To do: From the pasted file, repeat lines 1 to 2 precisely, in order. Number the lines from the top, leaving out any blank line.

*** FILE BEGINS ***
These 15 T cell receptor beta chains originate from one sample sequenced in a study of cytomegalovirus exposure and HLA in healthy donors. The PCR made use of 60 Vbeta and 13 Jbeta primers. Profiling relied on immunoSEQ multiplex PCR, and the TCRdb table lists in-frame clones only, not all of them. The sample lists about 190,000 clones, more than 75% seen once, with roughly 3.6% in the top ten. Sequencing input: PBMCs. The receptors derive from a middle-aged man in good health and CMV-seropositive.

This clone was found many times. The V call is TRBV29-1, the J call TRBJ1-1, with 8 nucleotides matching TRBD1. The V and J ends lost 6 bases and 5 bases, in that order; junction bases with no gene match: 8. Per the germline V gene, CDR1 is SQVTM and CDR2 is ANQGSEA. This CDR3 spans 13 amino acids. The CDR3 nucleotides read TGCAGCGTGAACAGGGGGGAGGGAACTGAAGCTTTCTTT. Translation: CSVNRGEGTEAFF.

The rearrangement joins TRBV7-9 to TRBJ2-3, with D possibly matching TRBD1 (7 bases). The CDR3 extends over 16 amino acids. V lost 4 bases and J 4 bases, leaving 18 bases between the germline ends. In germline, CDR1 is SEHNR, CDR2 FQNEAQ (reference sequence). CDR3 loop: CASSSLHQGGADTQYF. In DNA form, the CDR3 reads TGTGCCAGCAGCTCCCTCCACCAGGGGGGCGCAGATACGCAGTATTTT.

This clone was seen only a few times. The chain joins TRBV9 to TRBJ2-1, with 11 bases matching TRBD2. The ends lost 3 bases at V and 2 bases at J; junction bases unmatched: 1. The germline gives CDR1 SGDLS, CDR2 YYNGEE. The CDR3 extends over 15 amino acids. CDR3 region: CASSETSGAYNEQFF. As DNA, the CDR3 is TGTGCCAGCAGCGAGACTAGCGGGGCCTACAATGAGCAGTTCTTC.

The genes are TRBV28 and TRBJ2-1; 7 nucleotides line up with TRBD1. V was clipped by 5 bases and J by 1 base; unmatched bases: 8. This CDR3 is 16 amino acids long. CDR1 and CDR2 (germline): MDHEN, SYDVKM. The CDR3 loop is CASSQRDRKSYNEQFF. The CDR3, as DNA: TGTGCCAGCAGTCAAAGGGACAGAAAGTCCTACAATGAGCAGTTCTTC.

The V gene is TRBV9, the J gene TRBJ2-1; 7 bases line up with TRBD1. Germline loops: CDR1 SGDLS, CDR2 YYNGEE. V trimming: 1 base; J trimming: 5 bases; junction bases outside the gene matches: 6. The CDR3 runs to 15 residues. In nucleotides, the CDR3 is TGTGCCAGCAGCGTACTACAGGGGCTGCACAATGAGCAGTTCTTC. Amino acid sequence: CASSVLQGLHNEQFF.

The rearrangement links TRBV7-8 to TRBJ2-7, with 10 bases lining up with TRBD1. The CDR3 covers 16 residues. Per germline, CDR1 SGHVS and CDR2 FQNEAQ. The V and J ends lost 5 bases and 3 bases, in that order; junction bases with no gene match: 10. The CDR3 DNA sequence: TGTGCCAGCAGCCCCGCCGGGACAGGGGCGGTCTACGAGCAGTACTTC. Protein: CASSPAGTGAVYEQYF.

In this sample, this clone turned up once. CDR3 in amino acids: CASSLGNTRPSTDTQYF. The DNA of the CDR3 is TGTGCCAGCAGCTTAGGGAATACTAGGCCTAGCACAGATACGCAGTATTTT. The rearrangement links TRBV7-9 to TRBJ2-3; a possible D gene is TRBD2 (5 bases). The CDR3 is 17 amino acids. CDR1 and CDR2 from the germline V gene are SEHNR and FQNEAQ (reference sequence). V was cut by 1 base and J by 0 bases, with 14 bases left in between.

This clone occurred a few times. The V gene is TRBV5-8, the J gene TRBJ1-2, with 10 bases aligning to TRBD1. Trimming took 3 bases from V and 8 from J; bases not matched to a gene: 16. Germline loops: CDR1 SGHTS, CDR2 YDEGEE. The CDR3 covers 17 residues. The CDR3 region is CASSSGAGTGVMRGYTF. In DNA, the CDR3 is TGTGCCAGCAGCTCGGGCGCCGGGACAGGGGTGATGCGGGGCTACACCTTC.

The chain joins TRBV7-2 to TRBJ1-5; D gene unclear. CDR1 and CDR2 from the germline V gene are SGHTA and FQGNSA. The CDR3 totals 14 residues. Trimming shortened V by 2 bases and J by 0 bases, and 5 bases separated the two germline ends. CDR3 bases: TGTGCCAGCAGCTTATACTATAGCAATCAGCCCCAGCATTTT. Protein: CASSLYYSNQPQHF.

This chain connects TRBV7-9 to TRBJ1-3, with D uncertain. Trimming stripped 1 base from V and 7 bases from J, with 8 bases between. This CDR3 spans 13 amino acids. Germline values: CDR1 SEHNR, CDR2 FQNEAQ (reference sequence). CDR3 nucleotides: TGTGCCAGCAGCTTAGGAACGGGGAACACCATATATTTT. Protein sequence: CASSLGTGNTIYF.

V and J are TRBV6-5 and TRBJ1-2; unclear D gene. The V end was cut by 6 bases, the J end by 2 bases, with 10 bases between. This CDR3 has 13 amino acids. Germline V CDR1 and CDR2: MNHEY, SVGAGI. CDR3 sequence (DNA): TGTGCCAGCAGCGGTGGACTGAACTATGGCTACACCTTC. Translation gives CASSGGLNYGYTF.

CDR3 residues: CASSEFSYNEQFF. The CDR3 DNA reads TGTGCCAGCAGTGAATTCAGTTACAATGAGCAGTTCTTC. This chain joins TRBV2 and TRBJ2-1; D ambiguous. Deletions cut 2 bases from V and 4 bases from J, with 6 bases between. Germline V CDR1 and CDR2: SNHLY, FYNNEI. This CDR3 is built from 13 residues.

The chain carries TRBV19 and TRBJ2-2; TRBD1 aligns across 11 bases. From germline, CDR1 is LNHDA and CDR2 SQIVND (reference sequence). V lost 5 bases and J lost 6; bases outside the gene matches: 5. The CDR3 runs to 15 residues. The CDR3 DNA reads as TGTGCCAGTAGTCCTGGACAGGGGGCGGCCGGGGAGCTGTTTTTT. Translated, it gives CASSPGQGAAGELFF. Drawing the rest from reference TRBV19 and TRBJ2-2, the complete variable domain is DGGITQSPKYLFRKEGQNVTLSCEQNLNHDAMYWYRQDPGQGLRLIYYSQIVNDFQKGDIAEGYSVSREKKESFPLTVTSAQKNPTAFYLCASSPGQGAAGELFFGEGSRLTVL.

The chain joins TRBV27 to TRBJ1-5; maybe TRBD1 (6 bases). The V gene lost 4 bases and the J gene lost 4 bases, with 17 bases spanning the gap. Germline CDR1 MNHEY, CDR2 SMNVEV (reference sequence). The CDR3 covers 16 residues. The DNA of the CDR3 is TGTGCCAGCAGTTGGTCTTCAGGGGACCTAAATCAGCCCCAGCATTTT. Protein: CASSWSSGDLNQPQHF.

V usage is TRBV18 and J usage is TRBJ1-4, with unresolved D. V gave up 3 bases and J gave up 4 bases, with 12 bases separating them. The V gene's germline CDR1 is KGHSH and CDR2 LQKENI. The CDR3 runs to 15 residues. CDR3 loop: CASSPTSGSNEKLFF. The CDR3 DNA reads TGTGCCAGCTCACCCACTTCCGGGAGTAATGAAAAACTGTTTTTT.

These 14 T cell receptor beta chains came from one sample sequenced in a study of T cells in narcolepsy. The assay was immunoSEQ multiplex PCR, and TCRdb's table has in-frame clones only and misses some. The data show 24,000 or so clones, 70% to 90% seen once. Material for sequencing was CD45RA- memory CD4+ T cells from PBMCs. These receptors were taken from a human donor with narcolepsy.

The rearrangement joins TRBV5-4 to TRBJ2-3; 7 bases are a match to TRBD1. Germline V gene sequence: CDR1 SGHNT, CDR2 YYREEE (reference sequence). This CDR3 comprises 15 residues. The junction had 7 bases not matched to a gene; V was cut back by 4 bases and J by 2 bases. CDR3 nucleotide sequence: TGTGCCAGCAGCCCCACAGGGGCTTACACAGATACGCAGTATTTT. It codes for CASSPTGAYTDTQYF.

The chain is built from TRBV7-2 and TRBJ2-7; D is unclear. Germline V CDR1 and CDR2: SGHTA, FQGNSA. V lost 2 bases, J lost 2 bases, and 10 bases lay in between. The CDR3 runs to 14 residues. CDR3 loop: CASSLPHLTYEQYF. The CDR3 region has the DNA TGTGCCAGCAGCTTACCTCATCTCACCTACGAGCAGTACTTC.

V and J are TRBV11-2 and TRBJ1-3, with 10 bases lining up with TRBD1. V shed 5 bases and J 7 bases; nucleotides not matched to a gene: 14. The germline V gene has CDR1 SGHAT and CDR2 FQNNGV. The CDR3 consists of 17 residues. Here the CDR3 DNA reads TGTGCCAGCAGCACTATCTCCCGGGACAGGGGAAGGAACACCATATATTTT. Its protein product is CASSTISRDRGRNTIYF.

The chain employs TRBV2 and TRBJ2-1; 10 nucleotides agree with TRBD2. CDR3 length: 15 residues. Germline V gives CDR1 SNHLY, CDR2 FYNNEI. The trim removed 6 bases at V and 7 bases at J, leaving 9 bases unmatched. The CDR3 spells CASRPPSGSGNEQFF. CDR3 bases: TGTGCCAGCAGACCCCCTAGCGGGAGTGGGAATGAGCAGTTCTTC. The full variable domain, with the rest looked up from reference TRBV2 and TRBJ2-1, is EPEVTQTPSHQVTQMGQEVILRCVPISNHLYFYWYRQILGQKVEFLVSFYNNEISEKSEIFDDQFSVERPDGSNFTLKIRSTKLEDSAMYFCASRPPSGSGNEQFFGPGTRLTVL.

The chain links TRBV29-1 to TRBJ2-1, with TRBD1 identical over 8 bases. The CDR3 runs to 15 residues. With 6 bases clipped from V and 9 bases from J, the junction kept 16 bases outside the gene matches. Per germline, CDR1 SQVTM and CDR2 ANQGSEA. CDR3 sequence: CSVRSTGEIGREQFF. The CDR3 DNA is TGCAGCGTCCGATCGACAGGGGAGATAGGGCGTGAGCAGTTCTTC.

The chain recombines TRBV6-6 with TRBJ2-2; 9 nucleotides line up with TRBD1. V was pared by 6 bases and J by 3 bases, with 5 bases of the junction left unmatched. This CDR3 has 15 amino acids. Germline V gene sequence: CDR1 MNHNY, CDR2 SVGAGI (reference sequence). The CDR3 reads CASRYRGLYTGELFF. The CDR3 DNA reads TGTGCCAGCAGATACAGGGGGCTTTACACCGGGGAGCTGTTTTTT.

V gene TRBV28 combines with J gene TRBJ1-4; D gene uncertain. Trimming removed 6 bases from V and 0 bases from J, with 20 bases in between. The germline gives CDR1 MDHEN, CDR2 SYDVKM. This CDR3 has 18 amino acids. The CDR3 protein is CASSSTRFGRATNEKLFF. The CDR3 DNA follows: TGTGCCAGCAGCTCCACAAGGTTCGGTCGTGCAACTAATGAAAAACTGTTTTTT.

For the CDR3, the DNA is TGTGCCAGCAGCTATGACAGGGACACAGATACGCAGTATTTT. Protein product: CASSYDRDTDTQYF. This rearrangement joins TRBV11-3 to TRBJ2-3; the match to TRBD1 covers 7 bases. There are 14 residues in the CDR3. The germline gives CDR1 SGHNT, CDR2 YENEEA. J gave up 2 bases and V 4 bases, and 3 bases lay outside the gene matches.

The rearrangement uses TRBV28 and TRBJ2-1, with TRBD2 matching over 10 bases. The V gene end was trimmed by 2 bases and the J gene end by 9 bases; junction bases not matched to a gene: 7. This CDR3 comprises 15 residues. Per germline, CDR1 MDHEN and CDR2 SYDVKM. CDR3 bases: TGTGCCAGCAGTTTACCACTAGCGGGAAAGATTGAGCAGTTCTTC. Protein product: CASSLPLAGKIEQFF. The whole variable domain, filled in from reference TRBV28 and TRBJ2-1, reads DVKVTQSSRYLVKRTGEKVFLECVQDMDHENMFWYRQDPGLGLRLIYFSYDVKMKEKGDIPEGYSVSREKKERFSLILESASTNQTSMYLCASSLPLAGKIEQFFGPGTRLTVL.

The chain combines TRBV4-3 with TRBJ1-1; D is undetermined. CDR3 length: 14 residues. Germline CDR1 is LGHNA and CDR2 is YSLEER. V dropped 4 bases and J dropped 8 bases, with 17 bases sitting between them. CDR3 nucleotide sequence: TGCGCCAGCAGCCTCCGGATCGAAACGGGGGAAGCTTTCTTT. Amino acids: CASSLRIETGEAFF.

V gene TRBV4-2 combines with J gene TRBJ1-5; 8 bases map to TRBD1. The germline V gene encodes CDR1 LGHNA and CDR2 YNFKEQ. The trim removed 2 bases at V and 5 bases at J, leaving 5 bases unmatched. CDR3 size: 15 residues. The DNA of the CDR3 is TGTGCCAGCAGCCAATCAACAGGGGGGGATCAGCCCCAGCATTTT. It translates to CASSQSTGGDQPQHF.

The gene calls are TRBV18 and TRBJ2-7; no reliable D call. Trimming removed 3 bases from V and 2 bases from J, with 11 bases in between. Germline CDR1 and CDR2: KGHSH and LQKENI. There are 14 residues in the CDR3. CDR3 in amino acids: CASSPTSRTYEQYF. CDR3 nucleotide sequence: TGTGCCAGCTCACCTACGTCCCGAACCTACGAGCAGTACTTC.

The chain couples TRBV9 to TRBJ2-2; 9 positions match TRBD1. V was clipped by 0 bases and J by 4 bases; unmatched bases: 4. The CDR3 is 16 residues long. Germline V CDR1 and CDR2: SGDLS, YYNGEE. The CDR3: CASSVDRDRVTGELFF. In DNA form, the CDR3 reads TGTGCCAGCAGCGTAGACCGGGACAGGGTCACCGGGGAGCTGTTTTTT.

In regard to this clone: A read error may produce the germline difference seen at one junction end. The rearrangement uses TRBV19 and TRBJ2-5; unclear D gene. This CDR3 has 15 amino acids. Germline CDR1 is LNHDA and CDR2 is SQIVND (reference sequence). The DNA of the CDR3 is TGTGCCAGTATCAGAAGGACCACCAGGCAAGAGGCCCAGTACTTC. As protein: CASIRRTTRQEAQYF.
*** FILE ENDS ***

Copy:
These 15 T cell receptor beta chains originate from one sample sequenced in a study of cytomegalovirus exposure and HLA in healthy donors. The PCR made use of 60 Vbeta and 13 Jbeta primers. Profiling relied on immunoSEQ multiplex PCR, and the TCRdb table lists in-frame clones only, not all of them. The sample lists about 190,000 clones, more than 75% seen once, with roughly 3.6% in the top ten. Sequencing input: PBMCs. The receptors derive from a middle-aged man in good health and CMV-seropositive.

This clone was found many times. The V call is TRBV29-1, the J call TRBJ1-1, with 8 nucleotides matching TRBD1. The V and J ends lost 6 bases and 5 bases, in that order; junction bases with no gene match: 8. Per the germline V gene, CDR1 is SQVTM and CDR2 is ANQGSEA. This CDR3 spans 13 amino acids. The CDR3 nucleotides read TGCAGCGTGAACAGGGGGGAGGGAACTGAAGCTTTCTTT. Translation: CSVNRGEGTEAFF.